Advances in Management and Applied Economics

The Balanced Scorecard, Alphabet of the Modern Management: From Concept to Implement

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  • Abstract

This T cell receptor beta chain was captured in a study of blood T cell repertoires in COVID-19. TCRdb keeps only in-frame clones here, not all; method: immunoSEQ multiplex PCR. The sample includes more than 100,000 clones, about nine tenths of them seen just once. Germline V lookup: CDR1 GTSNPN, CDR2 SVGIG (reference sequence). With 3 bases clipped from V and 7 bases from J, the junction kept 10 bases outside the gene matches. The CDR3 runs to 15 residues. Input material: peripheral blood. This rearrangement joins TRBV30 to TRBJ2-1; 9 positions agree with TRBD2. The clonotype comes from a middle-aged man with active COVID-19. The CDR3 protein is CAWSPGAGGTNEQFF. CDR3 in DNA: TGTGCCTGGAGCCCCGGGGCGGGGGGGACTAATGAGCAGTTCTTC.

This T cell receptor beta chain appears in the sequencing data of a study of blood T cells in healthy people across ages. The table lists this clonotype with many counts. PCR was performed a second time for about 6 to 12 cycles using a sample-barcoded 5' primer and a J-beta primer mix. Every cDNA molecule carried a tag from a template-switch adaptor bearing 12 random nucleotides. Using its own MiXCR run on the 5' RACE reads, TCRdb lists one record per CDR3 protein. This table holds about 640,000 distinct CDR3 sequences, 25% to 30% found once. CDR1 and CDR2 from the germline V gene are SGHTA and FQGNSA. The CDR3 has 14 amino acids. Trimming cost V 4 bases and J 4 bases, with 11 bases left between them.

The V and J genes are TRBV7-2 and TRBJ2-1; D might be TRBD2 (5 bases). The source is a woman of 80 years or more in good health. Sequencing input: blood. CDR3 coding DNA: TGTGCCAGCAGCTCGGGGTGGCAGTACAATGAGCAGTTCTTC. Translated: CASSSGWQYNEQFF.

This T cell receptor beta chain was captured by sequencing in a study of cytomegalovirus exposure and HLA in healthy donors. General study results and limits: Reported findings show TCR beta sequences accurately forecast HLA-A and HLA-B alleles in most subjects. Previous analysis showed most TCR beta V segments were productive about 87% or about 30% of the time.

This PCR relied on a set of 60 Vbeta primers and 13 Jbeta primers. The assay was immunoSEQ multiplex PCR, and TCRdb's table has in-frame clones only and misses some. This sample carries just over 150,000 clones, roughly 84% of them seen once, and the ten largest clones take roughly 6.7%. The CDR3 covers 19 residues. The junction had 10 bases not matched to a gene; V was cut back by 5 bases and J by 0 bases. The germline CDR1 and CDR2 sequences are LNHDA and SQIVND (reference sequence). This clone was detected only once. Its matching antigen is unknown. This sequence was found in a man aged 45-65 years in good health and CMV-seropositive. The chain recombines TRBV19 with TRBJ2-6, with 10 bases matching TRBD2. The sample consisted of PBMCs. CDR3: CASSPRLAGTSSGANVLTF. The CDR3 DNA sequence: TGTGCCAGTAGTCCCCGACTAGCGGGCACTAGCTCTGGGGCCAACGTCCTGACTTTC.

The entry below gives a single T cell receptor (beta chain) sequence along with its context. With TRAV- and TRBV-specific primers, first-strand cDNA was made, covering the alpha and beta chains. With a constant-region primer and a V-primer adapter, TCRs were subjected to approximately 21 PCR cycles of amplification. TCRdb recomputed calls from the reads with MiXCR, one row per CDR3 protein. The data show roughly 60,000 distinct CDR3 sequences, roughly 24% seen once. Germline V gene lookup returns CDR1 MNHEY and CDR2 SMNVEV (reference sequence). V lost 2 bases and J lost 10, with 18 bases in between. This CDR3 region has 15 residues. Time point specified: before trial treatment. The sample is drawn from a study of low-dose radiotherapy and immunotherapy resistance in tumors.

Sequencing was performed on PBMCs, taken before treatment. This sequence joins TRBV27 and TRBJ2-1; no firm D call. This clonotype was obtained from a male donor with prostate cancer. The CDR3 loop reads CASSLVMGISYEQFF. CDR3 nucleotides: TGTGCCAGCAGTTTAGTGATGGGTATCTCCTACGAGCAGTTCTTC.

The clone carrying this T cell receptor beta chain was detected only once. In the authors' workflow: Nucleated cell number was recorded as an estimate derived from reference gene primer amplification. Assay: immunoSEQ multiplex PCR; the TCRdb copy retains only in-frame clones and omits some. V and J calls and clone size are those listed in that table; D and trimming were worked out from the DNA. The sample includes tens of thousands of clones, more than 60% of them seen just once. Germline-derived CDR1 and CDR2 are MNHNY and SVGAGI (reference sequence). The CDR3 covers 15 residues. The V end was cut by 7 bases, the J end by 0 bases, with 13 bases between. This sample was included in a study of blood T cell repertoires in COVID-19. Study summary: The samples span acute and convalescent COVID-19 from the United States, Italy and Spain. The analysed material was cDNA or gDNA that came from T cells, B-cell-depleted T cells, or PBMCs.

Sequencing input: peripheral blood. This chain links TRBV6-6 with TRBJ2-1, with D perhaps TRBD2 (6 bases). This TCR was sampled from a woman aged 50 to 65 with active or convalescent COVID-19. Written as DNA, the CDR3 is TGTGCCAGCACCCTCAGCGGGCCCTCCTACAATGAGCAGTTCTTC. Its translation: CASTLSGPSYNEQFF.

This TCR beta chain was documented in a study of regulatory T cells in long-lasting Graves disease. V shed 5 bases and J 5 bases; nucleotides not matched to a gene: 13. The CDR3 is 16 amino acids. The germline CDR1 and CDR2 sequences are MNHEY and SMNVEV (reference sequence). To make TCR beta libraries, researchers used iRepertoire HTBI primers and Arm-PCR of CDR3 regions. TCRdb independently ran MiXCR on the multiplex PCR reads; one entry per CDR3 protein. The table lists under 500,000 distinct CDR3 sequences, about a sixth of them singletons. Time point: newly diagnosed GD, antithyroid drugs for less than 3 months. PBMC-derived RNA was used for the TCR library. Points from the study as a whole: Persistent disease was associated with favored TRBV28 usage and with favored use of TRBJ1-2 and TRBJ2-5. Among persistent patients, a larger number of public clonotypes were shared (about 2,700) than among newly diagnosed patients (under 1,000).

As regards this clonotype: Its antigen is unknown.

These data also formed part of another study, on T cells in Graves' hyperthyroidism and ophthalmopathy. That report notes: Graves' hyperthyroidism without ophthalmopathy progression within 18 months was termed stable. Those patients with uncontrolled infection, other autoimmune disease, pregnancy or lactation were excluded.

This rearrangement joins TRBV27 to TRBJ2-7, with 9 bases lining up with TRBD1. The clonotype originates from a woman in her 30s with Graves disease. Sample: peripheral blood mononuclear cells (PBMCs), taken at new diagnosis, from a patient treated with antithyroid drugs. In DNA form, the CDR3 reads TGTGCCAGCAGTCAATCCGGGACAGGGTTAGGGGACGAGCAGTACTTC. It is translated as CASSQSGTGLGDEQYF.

The balanced scorecard is one of the most successful, endurable management concepts in recent years. The balanced scorecard is a performance measurement tool developed in 1992 by Harvard Business School professor Robert S. Kaplan and management consultant David P. Norton. Kaplan and Norton's research led them to believe that traditional financial measures, such as return on investment, could not provide an accurate picture of a company's performance in the innovative business environment of the 1990s. The balanced scorecard provides a framework for managers to use in linking different types of measurements together. Kaplan and Norton recommend looking at the business from four perspectives: the customer's perspective; an internal business perspective; an innovation and learning perspective; and the financial (or shareholder's) perspective. Using the overall corporate strategy as a guide, managers derive three to five goals related to each perspective. Then they develop specific measures to support each goal.